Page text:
Max Stirner


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Stirner, Max

 

(pen name of Johann Kaspar Schmidt). Born Oct. 25, 1806, in Bayreuth; died June 26, 1856, in Berlin. German Young Hegelian philosopher, ideologist of anarchism.

In his The Ego and His Own (1845), Stirner attempted to promulgate a solipsistic point of view in anthropology, ethics, and law. The theoretical point of departure for Stirner’s world view is his thesis of self-awareness as the creative force of history. Man’s ideals and social traits, according to Stirner, represent something universal, since all personality is the same. Hence everything relating to man in general does not relate to the given ego. The concepts of man, law, morality, and the like were treated by Stirner as “specters,” alienated forms of the individual consciousness. Denying all norms of conduct, Stirner asserted that the original sources of law and morality are the power and the might of the individual personality. The will of the individual establishes the truth of phenomena (”I am the criterion of truth”). Man should seek not social, but his own personal freedom, inasmuch as, according to Stirner, behind every social formation are concealed the egotistical interests of individual persons. Nihilism and anarchism proved to be the general result of Stirner’s views.

During the 1840’s and 1850’s, Stirner enjoyed a certain success among the petit bourgeois intelligentsia, and he exerted some influence on M. A. Bakunin and F. Nietzsche. K. Marx and F. Engels, in their The German Ideology (see Soch., 2nd ed., vol. 3, pp. 103–452), offered a devastating critique of Stirner’s subjective idealism and his petit bourgeois individualism and anarchism; they demonstrated the utter groundlessness of his criticism of communism.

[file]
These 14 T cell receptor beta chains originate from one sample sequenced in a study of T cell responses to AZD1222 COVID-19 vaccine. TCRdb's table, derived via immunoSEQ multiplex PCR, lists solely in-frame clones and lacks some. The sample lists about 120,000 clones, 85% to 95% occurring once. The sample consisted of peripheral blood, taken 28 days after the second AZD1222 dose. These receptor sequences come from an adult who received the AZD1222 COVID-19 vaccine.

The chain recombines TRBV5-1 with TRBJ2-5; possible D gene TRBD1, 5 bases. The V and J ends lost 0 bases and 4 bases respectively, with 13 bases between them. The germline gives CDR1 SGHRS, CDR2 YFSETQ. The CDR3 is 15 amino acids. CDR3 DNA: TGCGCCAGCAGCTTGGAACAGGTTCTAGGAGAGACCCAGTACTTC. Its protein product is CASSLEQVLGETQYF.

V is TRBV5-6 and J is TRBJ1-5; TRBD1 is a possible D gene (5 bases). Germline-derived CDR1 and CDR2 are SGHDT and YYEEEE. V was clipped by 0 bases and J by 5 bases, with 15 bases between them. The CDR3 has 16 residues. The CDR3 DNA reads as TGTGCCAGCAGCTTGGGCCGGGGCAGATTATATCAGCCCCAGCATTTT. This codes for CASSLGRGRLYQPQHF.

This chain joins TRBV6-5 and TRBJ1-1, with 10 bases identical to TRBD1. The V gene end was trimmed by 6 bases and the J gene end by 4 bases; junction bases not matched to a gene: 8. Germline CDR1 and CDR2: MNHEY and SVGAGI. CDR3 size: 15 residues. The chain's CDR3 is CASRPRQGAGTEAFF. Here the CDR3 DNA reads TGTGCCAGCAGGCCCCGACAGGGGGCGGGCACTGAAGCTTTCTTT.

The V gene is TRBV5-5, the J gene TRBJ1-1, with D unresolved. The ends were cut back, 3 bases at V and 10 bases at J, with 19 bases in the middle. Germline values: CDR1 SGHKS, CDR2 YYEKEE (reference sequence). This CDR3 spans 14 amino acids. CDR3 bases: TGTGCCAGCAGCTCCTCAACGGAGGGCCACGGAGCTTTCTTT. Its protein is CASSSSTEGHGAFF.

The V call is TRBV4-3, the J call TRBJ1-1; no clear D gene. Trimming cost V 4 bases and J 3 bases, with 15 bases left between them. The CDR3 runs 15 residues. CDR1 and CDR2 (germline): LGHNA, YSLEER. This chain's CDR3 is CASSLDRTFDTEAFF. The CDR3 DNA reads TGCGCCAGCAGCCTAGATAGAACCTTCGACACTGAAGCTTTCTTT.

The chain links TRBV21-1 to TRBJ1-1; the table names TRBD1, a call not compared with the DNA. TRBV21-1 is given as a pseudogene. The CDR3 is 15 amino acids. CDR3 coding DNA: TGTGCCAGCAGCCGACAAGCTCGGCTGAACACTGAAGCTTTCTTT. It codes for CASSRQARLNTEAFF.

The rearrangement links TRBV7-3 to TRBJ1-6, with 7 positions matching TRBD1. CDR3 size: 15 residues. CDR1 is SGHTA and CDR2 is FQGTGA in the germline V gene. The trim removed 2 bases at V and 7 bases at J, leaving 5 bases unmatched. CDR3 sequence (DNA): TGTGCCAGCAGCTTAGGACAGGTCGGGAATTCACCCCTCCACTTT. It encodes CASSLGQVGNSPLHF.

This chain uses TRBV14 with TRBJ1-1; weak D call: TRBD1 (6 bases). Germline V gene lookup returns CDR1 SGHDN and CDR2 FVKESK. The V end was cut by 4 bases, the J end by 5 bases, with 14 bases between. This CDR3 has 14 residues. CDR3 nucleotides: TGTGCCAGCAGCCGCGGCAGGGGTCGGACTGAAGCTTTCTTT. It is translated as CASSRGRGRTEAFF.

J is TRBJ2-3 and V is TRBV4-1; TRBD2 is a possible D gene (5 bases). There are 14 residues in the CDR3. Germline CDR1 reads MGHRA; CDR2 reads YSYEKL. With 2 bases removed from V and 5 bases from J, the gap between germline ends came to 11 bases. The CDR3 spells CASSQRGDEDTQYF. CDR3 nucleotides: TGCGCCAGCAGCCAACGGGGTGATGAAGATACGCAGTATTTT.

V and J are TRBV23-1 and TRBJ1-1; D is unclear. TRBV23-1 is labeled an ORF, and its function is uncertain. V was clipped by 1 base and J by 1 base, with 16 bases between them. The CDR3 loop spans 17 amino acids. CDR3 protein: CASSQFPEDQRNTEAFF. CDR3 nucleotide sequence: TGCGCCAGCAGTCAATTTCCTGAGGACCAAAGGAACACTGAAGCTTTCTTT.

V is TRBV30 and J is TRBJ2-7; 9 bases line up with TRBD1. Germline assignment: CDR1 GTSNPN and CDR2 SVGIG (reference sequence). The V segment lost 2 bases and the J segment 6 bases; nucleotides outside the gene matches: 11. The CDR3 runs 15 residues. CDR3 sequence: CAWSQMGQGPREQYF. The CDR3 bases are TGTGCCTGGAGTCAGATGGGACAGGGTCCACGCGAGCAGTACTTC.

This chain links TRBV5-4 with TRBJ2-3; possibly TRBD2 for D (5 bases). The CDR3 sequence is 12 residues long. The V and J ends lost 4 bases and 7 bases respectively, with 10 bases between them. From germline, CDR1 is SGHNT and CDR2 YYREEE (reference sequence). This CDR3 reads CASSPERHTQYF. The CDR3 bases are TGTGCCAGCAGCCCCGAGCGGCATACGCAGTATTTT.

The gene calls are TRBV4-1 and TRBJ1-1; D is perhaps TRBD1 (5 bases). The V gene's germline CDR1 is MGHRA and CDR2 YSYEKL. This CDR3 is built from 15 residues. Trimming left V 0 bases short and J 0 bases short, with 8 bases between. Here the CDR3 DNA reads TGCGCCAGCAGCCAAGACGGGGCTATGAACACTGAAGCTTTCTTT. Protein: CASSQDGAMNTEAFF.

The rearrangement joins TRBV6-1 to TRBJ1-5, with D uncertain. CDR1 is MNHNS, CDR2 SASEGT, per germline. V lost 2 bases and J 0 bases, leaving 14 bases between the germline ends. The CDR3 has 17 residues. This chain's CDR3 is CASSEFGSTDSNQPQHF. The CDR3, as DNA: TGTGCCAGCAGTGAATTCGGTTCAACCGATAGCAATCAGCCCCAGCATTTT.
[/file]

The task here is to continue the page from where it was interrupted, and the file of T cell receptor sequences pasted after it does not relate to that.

WORKS

Die Geschichte der Reaktion, parts 1–2. Berlin, 1852.
Der Einzige und sein Eigentum. Stuttgart, 1972.
In Russian translation:
Edinstvennyi i iego dostoianie. Moscow, 1906.

REFERENCES

Plekhanov, G. V. “Anarkhizm i sotsializm.” Soch., vol. 4. Moscow, 1925.
Kurchinskii, M. A. Apostol egoizma: Maks Shtirner i ego filosofiia anarkhii. Petrograd, 1920.
Bagaturiia, G. A. “K istorii napisanüa, opublikovaniia i issledovaniia ’Nemetskoi ideologii’ Marksa i Engelsa.” In the collection Iz istorii formirovanüa i razvitiia marksizma. Moscow, 1959.
Oizerman.T. I. Formirovanie filosofii marksizma. Moscow, 1962.
Arvon, H. Aux sources de l’existentialisme M. Stirner. Paris, 1954. (Contains bibliography.)
Emge, K. A. M. Stirner: Eine geistig nicht bewältigte Tendenz. Mainz, 1964.

A. A. MITIUSHIN

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More to the point, Max Stirner published his extremely influential book, The Ego and His Own (Der Einzige und sein Eigenthum), in 1845, three years before The Communist Manifesto, though it wasn't translated into English until 1907.
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